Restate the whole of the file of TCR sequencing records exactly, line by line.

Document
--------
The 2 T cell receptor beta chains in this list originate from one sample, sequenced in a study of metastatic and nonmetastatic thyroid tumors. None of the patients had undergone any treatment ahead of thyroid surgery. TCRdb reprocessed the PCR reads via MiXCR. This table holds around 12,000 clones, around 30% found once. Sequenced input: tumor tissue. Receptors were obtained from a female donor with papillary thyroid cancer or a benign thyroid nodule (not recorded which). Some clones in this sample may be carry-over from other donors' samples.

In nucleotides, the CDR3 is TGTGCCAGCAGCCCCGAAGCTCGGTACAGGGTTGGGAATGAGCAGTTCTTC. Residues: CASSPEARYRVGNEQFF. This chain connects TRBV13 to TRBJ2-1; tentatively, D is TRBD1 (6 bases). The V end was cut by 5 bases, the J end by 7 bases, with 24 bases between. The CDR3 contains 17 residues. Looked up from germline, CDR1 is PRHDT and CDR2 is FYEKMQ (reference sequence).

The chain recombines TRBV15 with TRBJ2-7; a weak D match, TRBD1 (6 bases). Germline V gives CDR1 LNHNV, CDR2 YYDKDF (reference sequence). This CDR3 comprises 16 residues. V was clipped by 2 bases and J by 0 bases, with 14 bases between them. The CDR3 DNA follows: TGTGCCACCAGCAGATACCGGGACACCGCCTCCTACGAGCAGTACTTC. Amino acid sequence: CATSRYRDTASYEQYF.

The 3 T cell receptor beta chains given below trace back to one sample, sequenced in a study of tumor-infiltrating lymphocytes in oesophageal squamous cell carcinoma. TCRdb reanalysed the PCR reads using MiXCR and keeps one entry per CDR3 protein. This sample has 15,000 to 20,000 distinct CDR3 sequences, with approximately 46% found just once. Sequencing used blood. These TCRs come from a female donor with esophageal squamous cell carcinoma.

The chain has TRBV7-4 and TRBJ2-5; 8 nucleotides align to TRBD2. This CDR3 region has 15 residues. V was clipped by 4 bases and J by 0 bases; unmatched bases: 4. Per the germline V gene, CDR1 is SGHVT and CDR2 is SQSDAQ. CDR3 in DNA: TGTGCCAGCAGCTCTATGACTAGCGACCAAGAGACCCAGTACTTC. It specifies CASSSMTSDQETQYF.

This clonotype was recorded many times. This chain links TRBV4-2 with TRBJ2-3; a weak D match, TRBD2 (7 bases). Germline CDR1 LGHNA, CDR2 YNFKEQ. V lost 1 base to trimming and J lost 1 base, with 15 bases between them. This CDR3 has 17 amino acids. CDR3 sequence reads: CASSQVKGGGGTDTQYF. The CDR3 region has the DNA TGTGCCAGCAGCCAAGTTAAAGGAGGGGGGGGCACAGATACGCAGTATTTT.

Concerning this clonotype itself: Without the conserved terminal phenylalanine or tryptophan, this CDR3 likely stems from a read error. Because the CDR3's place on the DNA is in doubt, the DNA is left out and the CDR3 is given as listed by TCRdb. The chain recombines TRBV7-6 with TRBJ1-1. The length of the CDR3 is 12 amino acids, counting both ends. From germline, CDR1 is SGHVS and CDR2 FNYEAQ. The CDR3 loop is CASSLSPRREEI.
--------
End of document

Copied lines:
The 2 T cell receptor beta chains in this list originate from one sample, sequenced in a study of metastatic and nonmetastatic thyroid tumors. None of the patients had undergone any treatment ahead of thyroid surgery. TCRdb reprocessed the PCR reads via MiXCR. This table holds around 12,000 clones, around 30% found once. Sequenced input: tumor tissue. Receptors were obtained from a female donor with papillary thyroid cancer or a benign thyroid nodule (not recorded which). Some clones in this sample may be carry-over from other donors' samples.

In nucleotides, the CDR3 is TGTGCCAGCAGCCCCGAAGCTCGGTACAGGGTTGGGAATGAGCAGTTCTTC. Residues: CASSPEARYRVGNEQFF. This chain connects TRBV13 to TRBJ2-1; tentatively, D is TRBD1 (6 bases). The V end was cut by 5 bases, the J end by 7 bases, with 24 bases between. The CDR3 contains 17 residues. Looked up from germline, CDR1 is PRHDT and CDR2 is FYEKMQ (reference sequence).

The chain recombines TRBV15 with TRBJ2-7; a weak D match, TRBD1 (6 bases). Germline V gives CDR1 LNHNV, CDR2 YYDKDF (reference sequence). This CDR3 comprises 16 residues. V was clipped by 2 bases and J by 0 bases, with 14 bases between them. The CDR3 DNA follows: TGTGCCACCAGCAGATACCGGGACACCGCCTCCTACGAGCAGTACTTC. Amino acid sequence: CATSRYRDTASYEQYF.

The 3 T cell receptor beta chains given below trace back to one sample, sequenced in a study of tumor-infiltrating lymphocytes in oesophageal squamous cell carcinoma. TCRdb reanalysed the PCR reads using MiXCR and keeps one entry per CDR3 protein. This sample has 15,000 to 20,000 distinct CDR3 sequences, with approximately 46% found just once. Sequencing used blood. These TCRs come from a female donor with esophageal squamous cell carcinoma.

The chain has TRBV7-4 and TRBJ2-5; 8 nucleotides align to TRBD2. This CDR3 region has 15 residues. V was clipped by 4 bases and J by 0 bases; unmatched bases: 4. Per the germline V gene, CDR1 is SGHVT and CDR2 is SQSDAQ. CDR3 in DNA: TGTGCCAGCAGCTCTATGACTAGCGACCAAGAGACCCAGTACTTC. It specifies CASSSMTSDQETQYF.

This clonotype was recorded many times. This chain links TRBV4-2 with TRBJ2-3; a weak D match, TRBD2 (7 bases). Germline CDR1 LGHNA, CDR2 YNFKEQ. V lost 1 base to trimming and J lost 1 base, with 15 bases between them. This CDR3 has 17 amino acids. CDR3 sequence reads: CASSQVKGGGGTDTQYF. The CDR3 region has the DNA TGTGCCAGCAGCCAAGTTAAAGGAGGGGGGGGCACAGATACGCAGTATTTT.

Concerning this clonotype itself: Without the conserved terminal phenylalanine or tryptophan, this CDR3 likely stems from a read error. Because the CDR3's place on the DNA is in doubt, the DNA is left out and the CDR3 is given as listed by TCRdb. The chain recombines TRBV7-6 with TRBJ1-1. The length of the CDR3 is 12 amino acids, counting both ends. From germline, CDR1 is SGHVS and CDR2 FNYEAQ. The CDR3 loop is CASSLSPRREEI.